Thursday, August 4, 2011

Our economy is in imminent danger – What should we do?

This graph is a consolidated chart for US Federal Deficit as Percent of GDP 1980-2010, Private Nonfarm Payroll Employment as Percent from Previous Peak 1980-2010, and the Job Creation and Destruction Rate 1977-2009. (Please click on image to enlarge the chart.)
During the recession in 2006-2009, some notable developments were as follows:
(1)   The job creation rate abruptly decreased from 16.5 in 2006 to 12.4 in 2009. The 2009 rate of 12.4 was the lowest since data collection started over 30 years ago.
(2)   Together with this, the job creation rate for business births also rapidly decreased from 6.3 in 2006 to 4.2 in 2009, and in 2009 the job destruction rate for firm deaths (4.5) rose higher than the job creation rate for births (4.2) for the first time since 1983.
(3)   Moreover, with sizable government spending, the job destruction rate dropped temporarily from 15.6 in 2007 to 14 in 2008, but sharply increased again to 16.4 in 2009.  This was an unexpected, even extraordinary, event.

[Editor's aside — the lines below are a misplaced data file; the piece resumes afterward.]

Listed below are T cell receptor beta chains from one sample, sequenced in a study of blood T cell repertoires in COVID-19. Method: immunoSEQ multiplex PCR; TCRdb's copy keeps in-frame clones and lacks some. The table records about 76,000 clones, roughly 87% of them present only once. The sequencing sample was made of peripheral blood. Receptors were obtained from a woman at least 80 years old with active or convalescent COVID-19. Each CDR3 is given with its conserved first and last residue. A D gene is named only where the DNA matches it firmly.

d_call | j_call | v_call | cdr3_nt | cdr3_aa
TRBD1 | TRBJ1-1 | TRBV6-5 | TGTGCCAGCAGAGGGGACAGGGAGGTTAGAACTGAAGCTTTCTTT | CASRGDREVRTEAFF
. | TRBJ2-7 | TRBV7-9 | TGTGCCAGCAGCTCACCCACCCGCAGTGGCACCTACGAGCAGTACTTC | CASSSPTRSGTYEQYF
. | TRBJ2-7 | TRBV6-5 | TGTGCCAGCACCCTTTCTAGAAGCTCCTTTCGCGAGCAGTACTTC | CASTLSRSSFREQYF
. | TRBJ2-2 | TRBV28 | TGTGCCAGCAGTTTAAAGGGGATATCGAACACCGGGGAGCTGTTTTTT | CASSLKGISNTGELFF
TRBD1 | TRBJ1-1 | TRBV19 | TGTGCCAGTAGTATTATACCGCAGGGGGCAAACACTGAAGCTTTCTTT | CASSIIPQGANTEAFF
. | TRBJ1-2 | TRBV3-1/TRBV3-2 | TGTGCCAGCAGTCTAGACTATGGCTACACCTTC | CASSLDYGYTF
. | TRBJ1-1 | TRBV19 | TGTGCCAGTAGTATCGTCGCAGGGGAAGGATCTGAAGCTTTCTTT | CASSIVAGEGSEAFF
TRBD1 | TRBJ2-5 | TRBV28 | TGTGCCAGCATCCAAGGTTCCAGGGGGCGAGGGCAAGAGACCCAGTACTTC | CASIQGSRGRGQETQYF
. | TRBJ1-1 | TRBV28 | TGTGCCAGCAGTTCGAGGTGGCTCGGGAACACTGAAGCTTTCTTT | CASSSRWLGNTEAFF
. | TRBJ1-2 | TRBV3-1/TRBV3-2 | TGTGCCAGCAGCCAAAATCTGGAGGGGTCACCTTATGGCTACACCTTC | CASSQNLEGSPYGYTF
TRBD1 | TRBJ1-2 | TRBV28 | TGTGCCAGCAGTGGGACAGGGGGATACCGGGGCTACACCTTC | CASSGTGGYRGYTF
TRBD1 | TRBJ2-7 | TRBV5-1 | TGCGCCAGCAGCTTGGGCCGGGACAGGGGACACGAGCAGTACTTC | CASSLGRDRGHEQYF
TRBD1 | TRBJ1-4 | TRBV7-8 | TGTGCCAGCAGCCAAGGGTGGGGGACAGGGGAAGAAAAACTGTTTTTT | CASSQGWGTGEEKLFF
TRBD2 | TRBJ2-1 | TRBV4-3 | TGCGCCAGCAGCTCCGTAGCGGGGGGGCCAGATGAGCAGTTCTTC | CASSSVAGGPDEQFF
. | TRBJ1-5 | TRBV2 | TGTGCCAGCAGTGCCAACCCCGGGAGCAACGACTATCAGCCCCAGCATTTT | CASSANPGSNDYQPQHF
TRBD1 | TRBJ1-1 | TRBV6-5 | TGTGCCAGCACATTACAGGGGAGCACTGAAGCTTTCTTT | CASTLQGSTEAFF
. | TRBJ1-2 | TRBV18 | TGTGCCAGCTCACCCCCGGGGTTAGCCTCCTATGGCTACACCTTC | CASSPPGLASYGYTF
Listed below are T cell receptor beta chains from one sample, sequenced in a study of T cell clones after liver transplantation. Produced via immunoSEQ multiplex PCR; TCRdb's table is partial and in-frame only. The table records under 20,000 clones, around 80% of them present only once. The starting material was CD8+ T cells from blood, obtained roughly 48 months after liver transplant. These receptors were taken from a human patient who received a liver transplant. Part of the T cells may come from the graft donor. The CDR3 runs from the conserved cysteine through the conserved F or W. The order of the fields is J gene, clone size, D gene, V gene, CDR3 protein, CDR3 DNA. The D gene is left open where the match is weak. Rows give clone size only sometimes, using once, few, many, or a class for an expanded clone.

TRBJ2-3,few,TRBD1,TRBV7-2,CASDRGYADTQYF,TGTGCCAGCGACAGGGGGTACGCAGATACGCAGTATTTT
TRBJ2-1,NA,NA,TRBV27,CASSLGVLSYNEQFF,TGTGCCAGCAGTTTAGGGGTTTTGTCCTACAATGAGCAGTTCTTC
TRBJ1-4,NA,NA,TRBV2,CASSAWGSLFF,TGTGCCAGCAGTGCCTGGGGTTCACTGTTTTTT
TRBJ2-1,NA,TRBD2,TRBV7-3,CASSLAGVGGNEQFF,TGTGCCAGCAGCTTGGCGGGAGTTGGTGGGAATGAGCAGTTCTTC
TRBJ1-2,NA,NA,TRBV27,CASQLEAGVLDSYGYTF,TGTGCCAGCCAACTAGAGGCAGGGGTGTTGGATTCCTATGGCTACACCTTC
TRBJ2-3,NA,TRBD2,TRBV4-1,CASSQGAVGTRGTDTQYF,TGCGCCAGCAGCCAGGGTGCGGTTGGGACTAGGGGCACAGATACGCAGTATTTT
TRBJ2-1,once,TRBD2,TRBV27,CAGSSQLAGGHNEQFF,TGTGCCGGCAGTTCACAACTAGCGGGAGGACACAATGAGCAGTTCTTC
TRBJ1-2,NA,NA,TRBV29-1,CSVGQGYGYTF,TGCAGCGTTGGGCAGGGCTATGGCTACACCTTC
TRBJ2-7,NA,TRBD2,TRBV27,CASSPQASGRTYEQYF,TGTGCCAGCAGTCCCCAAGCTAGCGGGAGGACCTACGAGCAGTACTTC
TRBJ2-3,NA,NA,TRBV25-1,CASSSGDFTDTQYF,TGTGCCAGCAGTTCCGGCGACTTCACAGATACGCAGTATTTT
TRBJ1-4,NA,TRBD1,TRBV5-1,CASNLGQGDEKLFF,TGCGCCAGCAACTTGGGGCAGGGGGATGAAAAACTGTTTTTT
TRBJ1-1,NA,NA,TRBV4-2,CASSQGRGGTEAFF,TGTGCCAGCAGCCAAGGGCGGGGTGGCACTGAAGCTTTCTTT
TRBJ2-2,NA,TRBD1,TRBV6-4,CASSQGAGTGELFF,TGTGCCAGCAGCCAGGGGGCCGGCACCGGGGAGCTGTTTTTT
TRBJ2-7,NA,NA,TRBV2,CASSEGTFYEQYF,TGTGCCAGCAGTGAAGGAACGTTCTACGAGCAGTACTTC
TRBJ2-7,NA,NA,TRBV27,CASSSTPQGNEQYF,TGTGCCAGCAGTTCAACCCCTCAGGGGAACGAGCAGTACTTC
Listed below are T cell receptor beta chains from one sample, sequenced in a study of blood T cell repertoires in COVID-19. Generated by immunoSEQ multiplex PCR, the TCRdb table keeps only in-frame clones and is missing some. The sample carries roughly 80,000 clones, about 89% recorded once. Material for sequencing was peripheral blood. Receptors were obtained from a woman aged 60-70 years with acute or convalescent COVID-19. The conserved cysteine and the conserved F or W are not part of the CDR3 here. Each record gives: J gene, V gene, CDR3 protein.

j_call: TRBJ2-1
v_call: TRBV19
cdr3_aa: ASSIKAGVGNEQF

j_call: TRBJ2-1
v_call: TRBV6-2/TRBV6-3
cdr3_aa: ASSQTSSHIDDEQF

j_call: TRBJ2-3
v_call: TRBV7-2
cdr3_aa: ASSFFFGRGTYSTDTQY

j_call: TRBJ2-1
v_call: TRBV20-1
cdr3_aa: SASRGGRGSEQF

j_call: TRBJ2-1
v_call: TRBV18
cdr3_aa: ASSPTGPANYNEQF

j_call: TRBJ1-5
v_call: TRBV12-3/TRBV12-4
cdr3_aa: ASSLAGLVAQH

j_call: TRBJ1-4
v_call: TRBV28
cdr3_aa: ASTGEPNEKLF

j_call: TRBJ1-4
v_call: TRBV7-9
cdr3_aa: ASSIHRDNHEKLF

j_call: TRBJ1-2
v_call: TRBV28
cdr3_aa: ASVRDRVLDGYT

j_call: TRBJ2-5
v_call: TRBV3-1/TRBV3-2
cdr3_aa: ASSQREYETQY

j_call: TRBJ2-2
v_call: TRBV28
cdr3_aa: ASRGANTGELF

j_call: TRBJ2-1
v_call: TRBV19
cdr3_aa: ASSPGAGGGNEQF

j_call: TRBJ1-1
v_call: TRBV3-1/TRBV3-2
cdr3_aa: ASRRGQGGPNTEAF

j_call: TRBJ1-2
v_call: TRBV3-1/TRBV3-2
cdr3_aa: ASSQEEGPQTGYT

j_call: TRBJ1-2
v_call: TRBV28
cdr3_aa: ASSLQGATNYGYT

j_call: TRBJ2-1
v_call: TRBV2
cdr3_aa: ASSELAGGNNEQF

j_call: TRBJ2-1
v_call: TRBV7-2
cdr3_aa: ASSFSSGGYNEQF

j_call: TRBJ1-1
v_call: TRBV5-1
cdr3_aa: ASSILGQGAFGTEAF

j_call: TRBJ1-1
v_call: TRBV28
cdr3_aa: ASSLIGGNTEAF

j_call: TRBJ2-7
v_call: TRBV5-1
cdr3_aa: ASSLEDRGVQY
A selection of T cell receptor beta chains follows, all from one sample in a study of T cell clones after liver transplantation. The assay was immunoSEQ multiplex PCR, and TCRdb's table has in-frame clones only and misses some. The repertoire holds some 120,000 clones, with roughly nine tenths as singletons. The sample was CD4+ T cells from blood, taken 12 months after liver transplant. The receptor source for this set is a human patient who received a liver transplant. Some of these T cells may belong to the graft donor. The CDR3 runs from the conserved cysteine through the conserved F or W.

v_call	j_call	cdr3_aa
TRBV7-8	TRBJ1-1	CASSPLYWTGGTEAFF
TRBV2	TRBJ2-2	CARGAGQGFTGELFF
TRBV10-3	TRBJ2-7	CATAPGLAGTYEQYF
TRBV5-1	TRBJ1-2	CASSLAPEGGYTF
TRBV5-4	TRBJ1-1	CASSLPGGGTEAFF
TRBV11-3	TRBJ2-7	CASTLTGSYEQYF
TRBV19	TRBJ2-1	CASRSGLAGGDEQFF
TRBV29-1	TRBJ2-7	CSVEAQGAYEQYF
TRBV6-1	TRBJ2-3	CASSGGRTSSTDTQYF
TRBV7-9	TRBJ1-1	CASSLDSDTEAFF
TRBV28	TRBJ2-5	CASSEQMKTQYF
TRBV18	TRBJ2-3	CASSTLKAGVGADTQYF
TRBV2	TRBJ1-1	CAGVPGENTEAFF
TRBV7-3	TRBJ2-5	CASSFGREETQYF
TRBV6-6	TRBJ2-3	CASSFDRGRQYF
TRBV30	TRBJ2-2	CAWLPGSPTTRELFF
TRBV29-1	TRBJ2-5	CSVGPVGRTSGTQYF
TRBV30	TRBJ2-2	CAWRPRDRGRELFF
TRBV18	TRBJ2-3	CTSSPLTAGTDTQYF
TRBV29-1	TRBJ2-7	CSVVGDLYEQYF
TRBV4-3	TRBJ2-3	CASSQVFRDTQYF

Why did these things happen in the U. S. economy at that time?
Compared to the previous recessions in 1981-1982, 1990-1991, and 2001, it could be cautiously concluded that the job creation and retention capability of the market itself was already seriously damaged and weakened by 2006, and expansionary economic policies didn’t work any longer.  Simply put, the self-generation and recovery capability of an economy determines if a stimulus will be effective.  If such capability is impaired, stimulus will be ineffective.
Then, have we had an appropriate self-generation and recovery capability in the market over the last 10 years?  No, definitely not.  Look at what has happened in the market or economy over that period.
Both the Bush and the Obama administrations took nearly every step possible to revitalize the economy with the various expansionary monetary policy supports of the Federal Reserve Bank, but to no avail.  Instead of solving the problems, it seems that most of their efforts have created more of them.  The self-generation and recovery capability of the market had seriously weakened, and the government policies adopted were inappropriate.  But, unfortunately, nobody has considered at all the condition of the self-generation and recovery capability of the market until now.
What is the self-generation and recovery capability of the market?